---Delany's loopy apocalyptic Dhalgren

---Diesel sells Godard's Bande a part

---analyses of Kubrick's films

---amazing Grace Kelly:

"In tiny Monaco, half the size of Manhattan’s Central Park, it was as if Grace were locked back into that cupboard, but without her dolls to play with. Her life was laid out along narrow corridors, much like the corniche on which she took her last drive—rock on one side, open air on the other. It was a slim road full of hairpin turns that connected the family getaway, Roc Agel, to the pink palace where protocol reigned. “Strung like a slender thread across the clouds” is how Quine described one of these upper corniches. On that fateful day of September 13, 1982, Grace didn’t let the chauffeur drive, because the car was too full. She and Stephanie were up in the front, and across the backseat she’d placed dresses that needed altering for the coming season; she didn’t want them wrinkled. She was excited about new projects that were blossoming, and by all accounts she and Rainier were enjoying a renewed closeness. The best medical guess is that Grace suffered a small “warning” stroke while driving that treacherous road, which caused her to lose control of the car. A few seconds of blurred consciousness, like the kiss in Rear Window, and the clouds reclaimed their own."

---defining glamour

---Sylvain Chomet channels Jacques Tati in The Illusionist

---the Nintendo Side of the Moon

---the 10 letters Obama reads each day:

"The black binder arrived at the White House residence just before 8 p.m., and President Obama took it upstairs to begin his nightly reading. The briefing book was dated Jan. 8, 2010, but it looked like the same package delivered every night, with printouts of speeches, policy recommendations and scheduling notes. Near the back was a purple folder, which Obama often flips to first.

"MEMORANDUM TO THE PRESIDENT," read a sheet clipped to the folder. "Per your request, we have attached 10 pieces of unvetted correspondence addressed to you."

Inside, Obama found crinkled notebook pages, smudged ink, cursive handwriting and misspelled words -- a collection of 10 original letters that he considers among his most important daily reading material, aides said. Ever since he requested a sampling of mail on his second day in office, the letters have become a staple of his presidency. Some he immediately reads out loud to his wife; others he distributes to senior staff members aboard Air Force One. Some are from students requesting help with homework; others are from constituents demanding jobs or health care. About half of the letters, Obama said during a recent speech, "call me an idiot."

---the surreal YouTube genius of Cyriak (with thanks to Catherine Grant)

---gauging the truth of Iraq war films

---Robert Hughes considers the business of art

---Kick-Ass reinvents the comic book movie (and screenwriter Jane Goldman obliges with cartoon red hair)

---Henry Jenkins celebrates the transmedia generation:

"Convergence occurs within the brains of individual consumers and through their social interactions with others. Each one of us constructs our own personal mythology from bits and fragments of information extracted from the media flow and transformed into resources through which we make sense of our everyday life.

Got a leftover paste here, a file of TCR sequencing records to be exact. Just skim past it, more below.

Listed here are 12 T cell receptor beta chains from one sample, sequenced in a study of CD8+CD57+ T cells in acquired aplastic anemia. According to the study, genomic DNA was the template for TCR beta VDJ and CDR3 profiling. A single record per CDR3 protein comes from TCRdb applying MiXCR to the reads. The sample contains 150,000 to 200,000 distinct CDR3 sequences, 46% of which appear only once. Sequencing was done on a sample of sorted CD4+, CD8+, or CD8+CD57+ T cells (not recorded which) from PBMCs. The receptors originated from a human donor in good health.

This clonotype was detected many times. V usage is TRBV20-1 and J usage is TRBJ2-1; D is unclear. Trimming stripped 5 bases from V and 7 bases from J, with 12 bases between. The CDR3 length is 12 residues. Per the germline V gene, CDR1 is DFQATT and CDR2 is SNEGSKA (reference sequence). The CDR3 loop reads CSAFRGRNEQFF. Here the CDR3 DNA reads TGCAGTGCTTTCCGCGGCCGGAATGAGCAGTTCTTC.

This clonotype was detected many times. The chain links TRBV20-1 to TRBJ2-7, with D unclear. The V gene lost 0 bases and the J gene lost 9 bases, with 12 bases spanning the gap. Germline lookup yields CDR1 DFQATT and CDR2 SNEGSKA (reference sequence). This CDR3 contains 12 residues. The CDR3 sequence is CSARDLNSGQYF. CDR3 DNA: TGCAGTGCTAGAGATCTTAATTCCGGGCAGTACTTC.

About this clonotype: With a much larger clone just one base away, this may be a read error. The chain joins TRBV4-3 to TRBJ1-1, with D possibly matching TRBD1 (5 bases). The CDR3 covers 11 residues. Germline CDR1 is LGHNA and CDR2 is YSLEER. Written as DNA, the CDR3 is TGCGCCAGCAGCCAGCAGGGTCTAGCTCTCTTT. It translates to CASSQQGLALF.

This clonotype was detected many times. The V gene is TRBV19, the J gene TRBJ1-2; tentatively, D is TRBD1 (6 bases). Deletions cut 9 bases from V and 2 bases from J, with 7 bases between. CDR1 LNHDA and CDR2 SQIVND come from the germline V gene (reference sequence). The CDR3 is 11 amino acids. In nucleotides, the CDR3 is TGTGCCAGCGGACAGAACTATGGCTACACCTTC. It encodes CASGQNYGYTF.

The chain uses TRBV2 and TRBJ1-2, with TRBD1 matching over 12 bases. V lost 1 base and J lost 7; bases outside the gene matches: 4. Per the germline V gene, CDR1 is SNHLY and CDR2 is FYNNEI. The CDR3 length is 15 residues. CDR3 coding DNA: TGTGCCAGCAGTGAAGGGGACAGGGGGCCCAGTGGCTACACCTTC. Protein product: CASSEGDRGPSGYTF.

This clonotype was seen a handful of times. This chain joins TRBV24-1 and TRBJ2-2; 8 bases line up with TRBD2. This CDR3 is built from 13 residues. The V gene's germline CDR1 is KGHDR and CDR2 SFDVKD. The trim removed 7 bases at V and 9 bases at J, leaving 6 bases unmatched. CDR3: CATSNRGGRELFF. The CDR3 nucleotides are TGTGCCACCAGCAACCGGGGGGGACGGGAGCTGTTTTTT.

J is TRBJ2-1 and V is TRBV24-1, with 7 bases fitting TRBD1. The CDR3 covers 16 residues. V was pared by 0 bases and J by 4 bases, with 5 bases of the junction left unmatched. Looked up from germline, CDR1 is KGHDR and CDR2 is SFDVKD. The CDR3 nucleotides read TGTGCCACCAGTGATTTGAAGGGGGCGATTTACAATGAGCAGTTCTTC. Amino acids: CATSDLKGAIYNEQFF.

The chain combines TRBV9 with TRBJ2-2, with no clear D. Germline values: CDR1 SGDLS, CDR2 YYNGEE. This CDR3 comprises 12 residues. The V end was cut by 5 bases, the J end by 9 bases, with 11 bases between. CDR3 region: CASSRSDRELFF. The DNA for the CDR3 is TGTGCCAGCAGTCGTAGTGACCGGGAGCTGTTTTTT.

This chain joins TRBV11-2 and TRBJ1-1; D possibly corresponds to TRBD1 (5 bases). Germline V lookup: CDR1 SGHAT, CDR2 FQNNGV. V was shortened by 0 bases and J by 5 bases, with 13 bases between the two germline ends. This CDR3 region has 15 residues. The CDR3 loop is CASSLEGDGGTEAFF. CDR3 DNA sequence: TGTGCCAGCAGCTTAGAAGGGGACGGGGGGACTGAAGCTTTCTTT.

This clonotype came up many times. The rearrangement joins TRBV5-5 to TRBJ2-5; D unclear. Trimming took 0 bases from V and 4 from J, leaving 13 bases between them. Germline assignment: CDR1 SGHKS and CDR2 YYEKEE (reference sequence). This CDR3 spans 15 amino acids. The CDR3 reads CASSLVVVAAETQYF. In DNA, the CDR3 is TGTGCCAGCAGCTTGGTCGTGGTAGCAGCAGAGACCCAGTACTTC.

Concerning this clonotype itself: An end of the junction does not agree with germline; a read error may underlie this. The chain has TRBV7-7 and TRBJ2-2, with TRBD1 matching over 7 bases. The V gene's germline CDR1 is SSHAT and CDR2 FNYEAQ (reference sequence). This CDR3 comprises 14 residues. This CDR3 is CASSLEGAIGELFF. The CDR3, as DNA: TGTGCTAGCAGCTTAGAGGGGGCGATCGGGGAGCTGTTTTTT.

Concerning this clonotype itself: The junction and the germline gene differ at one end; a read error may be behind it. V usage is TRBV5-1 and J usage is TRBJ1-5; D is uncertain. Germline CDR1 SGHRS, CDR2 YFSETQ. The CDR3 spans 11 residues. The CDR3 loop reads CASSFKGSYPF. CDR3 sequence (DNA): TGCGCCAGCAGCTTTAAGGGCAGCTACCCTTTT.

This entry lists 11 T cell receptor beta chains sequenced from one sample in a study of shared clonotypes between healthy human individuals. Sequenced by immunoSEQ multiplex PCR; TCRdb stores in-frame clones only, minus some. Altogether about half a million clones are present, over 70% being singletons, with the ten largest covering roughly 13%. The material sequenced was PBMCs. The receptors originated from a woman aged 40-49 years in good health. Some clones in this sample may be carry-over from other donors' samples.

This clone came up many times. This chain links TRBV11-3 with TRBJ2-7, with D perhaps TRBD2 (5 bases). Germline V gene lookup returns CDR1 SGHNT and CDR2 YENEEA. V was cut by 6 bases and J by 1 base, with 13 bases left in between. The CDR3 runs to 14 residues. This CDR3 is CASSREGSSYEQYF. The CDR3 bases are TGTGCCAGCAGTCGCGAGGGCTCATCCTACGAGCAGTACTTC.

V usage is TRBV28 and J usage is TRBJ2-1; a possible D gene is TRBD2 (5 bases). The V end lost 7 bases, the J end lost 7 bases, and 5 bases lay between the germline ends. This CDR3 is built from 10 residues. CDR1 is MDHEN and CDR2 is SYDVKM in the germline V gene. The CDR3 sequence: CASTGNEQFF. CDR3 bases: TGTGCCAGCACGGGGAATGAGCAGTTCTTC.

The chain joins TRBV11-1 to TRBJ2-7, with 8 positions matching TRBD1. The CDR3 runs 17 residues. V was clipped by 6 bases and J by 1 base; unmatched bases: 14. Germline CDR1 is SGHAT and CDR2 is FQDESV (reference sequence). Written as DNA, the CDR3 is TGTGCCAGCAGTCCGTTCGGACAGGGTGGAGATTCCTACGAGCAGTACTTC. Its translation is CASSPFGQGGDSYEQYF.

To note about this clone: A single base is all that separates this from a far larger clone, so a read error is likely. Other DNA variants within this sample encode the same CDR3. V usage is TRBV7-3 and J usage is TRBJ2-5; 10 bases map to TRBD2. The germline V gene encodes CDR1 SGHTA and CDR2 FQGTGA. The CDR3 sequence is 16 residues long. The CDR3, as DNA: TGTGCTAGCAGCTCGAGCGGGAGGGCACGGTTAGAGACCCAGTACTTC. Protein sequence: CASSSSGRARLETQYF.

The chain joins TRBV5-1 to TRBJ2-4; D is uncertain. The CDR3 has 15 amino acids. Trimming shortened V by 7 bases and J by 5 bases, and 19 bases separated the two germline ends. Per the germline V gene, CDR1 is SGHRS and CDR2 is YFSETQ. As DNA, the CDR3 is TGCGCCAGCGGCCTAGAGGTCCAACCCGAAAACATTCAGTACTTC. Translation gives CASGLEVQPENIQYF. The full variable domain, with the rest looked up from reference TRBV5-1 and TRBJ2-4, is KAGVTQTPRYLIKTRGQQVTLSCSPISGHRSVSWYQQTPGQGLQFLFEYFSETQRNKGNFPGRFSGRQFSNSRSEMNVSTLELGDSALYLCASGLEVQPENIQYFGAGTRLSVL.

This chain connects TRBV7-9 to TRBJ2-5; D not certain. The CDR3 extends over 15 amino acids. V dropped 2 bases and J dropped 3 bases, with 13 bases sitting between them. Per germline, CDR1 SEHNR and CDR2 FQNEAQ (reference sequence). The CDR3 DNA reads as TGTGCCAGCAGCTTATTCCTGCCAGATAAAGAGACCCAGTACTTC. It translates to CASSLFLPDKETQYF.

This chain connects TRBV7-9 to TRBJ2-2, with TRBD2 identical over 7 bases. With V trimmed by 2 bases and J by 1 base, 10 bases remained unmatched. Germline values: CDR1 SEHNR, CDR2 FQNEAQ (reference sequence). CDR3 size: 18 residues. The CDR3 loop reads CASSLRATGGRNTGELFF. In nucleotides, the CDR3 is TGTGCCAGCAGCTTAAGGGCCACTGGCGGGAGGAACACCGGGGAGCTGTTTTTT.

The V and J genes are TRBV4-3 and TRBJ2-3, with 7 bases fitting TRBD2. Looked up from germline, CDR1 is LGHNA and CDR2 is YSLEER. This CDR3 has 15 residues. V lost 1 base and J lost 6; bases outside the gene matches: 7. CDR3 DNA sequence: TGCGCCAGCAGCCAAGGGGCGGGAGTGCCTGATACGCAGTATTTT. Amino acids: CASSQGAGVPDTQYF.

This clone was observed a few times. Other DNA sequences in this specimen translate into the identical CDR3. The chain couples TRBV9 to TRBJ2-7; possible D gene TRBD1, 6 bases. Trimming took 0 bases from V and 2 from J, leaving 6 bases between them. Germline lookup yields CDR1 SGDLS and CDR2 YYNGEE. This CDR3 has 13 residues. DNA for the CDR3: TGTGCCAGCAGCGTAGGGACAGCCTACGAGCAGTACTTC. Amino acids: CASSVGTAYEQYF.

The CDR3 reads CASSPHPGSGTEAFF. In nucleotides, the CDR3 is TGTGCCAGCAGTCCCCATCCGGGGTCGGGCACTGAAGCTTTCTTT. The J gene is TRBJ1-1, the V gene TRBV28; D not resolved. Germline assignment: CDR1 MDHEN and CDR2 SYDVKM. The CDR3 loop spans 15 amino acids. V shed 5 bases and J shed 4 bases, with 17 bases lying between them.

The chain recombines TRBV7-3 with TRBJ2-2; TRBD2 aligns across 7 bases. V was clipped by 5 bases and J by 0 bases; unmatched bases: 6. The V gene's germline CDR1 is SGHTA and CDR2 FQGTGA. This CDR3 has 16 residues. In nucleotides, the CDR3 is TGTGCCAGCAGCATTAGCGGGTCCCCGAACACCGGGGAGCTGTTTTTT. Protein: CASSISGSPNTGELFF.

As Pep himself explains in the interview, he had to work out how to hack the You Tube video (which currently doesn't have a download option), how to load it into a video editing program (he uses Windows Movie Maker), how to synchronize the subtitles, how to export the video, how to create his own You Tube account, and how to upload his video. Given this whole process, there is an inevitable question: what drives Pep to do it? The Internet has boosted social intelligence, with its main premise being to generate specific-interest communities. Pep had seen dozens of different remixes of the "Angry German Kid" video before he began to consider adding one of his own. Before he felt the urge to become part of what he was seeing."

---as a huge Banksy fan, I'm looking forward to Exit Through the Gift Shop

---the genesis of Lady Gaga

---Kurosawa on the importance of screenwriting:

To complete his transformation into a reputable moviemaker, Akira Kurosawa devoted himself to the art of screenwriting. “The best thing is to write screenplays,” stated Kurosawa. “This is basic to filmmaking, because an excellent screenplay can become an excellent film even in the hands of a third-rate director; a bad screenplay, however, could never become an excellent film even if made by a first-rate director.” As for his writing advice, the Japanese cinema icon remarked, “In order to write scripts, you must first study the great novels and dramas of the world. You must consider why they are great. Where does the emotion come from that you feel as you read them? What degree of passion did the author have to have, and what level of meticulousness did he have to command, in order to portray the characters and events as he did? You must read thoroughly, to the point where you can grasp all these things.”

---the difficulties of fending off digital decay

---lastly, Dave Grohl's drug of choice